Why intense competition could pressure Salesforce’s margins

Market Realist

Salesforce overview: A key enterprise cloud computing company (Part 5 of 6)

(Continued from Part 4)

Competition heats up

Salesforce (CRM) believes that as traditional enterprise software application and platform vendors shift more of their focus to cloud computing, they’ll become a greater competitive threat. According to a recent report from IHS Technology, Cisco’s (CSCO) announcement that it will construct the world’s largest network of clouds with its partners will allow the company to cash in on the global trend of rising expenditures among enterprises for cloud architecture and services.

IHS’s senior director and principal analyst for the cloud and big data, Jagdish Rebello, states that “the cloud is becoming a critical cornerstone in the strategies of those wishing to offer online storage, computing, analytics and provisioning services.” This is being driven by huge amounts of data consumption on mobile devices like smartphones, tablets, and computers that require storage that can be provided by cloud vendors, thereby encouraging multibillion-dollar investments in cloud-based architectures. IHS estimates that enterprises will spend more than $235 billion on cloud architecture and services by 2017—a 35% gain from the $174 billion projected to be spent this year, and triple the $78 billion expended in 2011. In 2014, cloud spending is expected to rise 20% from $145 billion last year.

A Gartner report, Market Share Analysis: Customer Relationship Management Software, Worldwide, 2012 published in April 2013 and cited by Forbes said Salesforce.com, led the CRM market with a 14% market share in 2012 and overtook SAP at 12.9%), Oracle (ORCL) at 11.1%, Microsoft (MSFT) at 6.3%, and IBM (IBM) at 3.6%. Gartner said the top ten vendors worldwide generated $10.9 billion in sales alone in 2012.

Synergy Research Group said in its fourth quarter 2013 research that Amazon (AMZN) leads the public infrastructure-as-a-service (IaaS) market, while IBM (IBM) clearly leads in private and hybrid cloud infrastructure services. Meanwhile, the public platform-as-a-service (PaaS) market sees heated competition, with Salesforce slightly ahead of Amazon and Microsoft (MSFT) in the fourth quarter of 2013. In aggregate, Amazon is the leader in cloud infrastructure services with a 28% share, followed by IBM, Microsoft, Salesforce, Google, and Rackspace (RAX). Synergy believes in terms of segments, IaaS is growing the strongest, followed by PaaS and then private and hybrid cloud infrastructure services. Synergy estimated that IaaS and PaaS quarterly revenue reached the $3 billion milestone, with full-year 2013 revenues falling just short of $10 billion.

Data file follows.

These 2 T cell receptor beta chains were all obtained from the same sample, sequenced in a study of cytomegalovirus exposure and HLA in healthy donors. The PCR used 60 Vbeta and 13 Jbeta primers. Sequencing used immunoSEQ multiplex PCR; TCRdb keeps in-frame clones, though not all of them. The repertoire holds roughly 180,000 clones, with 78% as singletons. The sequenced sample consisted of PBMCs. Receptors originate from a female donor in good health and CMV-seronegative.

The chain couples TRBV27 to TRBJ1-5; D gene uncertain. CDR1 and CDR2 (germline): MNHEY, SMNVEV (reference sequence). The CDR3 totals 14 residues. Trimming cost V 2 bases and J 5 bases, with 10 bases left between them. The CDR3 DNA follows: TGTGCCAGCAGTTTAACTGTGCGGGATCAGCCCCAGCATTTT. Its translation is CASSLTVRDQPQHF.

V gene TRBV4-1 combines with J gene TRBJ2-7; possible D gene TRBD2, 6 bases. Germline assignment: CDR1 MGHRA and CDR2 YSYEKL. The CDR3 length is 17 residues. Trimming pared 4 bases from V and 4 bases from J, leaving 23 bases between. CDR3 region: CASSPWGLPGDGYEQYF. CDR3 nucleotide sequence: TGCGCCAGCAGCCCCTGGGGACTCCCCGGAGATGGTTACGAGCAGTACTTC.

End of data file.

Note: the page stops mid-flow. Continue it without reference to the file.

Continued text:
IHS said companies are competing to provide enterprises and consumers with private and public cloud services. It added that Google (GOOG), Apple (AAPL), Amazon (AMZN), and Microsoft (MSFT) are offering public cloud storage to drive adoption of the individual companies’ hardware and content. E-commerce retailer Amazon’s cloud business is called Amazon Web Services (or AWS). It provides IaaS services for cloud infrastructure and PaaS services for application platforms. IHS also named others—like Barracuda (CUDA), Dropbox, and Carbonite (CARB)—that adopt the so-called Freemium model, under which premium storage services are available on top of a fixed amount of free storage, in order to compete with the giants. IHS believes security and compliance, data loss, unauthorized access, and mining for marketing purposes are some of the challenges that cloud service providers need to tackle.

Recent news reports indicated that cloud computing majors Google, Amazon, and Microsoft are cutting prices on their cloud products, which has led to a price war in the space. Companies such as Salesforce, Netsuite, and Workday could see margins squeezed as larger and profitable competitors lower prices to gain market share.

Continue to Part 6

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